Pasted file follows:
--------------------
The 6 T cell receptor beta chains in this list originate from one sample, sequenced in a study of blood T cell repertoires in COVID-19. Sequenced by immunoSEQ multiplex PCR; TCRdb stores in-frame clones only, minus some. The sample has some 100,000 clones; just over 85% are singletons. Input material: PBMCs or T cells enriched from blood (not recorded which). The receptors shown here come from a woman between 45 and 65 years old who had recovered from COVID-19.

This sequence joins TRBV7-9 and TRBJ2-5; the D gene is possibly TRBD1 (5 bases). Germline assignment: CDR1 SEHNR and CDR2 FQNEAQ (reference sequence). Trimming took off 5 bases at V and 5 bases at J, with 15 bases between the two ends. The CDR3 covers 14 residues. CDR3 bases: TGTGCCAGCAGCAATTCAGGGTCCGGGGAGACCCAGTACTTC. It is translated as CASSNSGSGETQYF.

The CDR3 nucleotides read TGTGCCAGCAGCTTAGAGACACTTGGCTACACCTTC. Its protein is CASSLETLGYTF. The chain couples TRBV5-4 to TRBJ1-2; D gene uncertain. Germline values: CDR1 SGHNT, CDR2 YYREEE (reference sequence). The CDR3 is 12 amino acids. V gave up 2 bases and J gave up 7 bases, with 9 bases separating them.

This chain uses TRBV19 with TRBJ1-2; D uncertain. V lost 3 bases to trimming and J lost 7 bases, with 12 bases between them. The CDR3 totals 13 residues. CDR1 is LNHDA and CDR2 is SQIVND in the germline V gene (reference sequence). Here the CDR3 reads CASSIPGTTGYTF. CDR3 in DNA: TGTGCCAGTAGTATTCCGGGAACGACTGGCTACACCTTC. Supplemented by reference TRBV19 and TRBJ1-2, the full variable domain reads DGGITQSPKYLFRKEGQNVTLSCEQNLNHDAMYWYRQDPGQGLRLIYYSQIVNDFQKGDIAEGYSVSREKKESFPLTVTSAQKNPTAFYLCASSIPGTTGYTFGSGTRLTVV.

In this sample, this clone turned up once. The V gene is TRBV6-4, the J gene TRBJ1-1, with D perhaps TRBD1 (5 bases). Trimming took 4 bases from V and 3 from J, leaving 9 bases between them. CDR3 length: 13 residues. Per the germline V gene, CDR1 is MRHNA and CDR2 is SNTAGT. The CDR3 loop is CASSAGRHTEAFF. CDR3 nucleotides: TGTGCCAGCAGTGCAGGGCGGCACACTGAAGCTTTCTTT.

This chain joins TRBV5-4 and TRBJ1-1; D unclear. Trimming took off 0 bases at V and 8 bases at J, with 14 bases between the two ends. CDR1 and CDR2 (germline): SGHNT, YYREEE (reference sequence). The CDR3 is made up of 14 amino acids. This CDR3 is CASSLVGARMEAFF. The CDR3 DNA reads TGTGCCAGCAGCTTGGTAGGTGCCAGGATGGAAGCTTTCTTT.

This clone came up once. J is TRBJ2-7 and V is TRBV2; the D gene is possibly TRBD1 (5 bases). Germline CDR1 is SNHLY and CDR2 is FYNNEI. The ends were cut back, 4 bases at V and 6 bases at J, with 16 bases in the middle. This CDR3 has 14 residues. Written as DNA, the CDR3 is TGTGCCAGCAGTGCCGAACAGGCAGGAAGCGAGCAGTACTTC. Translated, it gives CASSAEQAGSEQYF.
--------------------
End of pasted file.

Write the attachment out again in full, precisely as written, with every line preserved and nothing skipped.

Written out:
The 6 T cell receptor beta chains in this list originate from one sample, sequenced in a study of blood T cell repertoires in COVID-19. Sequenced by immunoSEQ multiplex PCR; TCRdb stores in-frame clones only, minus some. The sample has some 100,000 clones; just over 85% are singletons. Input material: PBMCs or T cells enriched from blood (not recorded which). The receptors shown here come from a woman between 45 and 65 years old who had recovered from COVID-19.

This sequence joins TRBV7-9 and TRBJ2-5; the D gene is possibly TRBD1 (5 bases). Germline assignment: CDR1 SEHNR and CDR2 FQNEAQ (reference sequence). Trimming took off 5 bases at V and 5 bases at J, with 15 bases between the two ends. The CDR3 covers 14 residues. CDR3 bases: TGTGCCAGCAGCAATTCAGGGTCCGGGGAGACCCAGTACTTC. It is translated as CASSNSGSGETQYF.

The CDR3 nucleotides read TGTGCCAGCAGCTTAGAGACACTTGGCTACACCTTC. Its protein is CASSLETLGYTF. The chain couples TRBV5-4 to TRBJ1-2; D gene uncertain. Germline values: CDR1 SGHNT, CDR2 YYREEE (reference sequence). The CDR3 is 12 amino acids. V gave up 2 bases and J gave up 7 bases, with 9 bases separating them.

This chain uses TRBV19 with TRBJ1-2; D uncertain. V lost 3 bases to trimming and J lost 7 bases, with 12 bases between them. The CDR3 totals 13 residues. CDR1 is LNHDA and CDR2 is SQIVND in the germline V gene (reference sequence). Here the CDR3 reads CASSIPGTTGYTF. CDR3 in DNA: TGTGCCAGTAGTATTCCGGGAACGACTGGCTACACCTTC. Supplemented by reference TRBV19 and TRBJ1-2, the full variable domain reads DGGITQSPKYLFRKEGQNVTLSCEQNLNHDAMYWYRQDPGQGLRLIYYSQIVNDFQKGDIAEGYSVSREKKESFPLTVTSAQKNPTAFYLCASSIPGTTGYTFGSGTRLTVV.

In this sample, this clone turned up once. The V gene is TRBV6-4, the J gene TRBJ1-1, with D perhaps TRBD1 (5 bases). Trimming took 4 bases from V and 3 from J, leaving 9 bases between them. CDR3 length: 13 residues. Per the germline V gene, CDR1 is MRHNA and CDR2 is SNTAGT. The CDR3 loop is CASSAGRHTEAFF. CDR3 nucleotides: TGTGCCAGCAGTGCAGGGCGGCACACTGAAGCTTTCTTT.

This chain joins TRBV5-4 and TRBJ1-1; D unclear. Trimming took off 0 bases at V and 8 bases at J, with 14 bases between the two ends. CDR1 and CDR2 (germline): SGHNT, YYREEE (reference sequence). The CDR3 is made up of 14 amino acids. This CDR3 is CASSLVGARMEAFF. The CDR3 DNA reads TGTGCCAGCAGCTTGGTAGGTGCCAGGATGGAAGCTTTCTTT.

This clone came up once. J is TRBJ2-7 and V is TRBV2; the D gene is possibly TRBD1 (5 bases). Germline CDR1 is SNHLY and CDR2 is FYNNEI. The ends were cut back, 4 bases at V and 6 bases at J, with 16 bases in the middle. This CDR3 has 14 residues. Written as DNA, the CDR3 is TGTGCCAGCAGTGCCGAACAGGCAGGAAGCGAGCAGTACTTC. Translated, it gives CASSAEQAGSEQYF.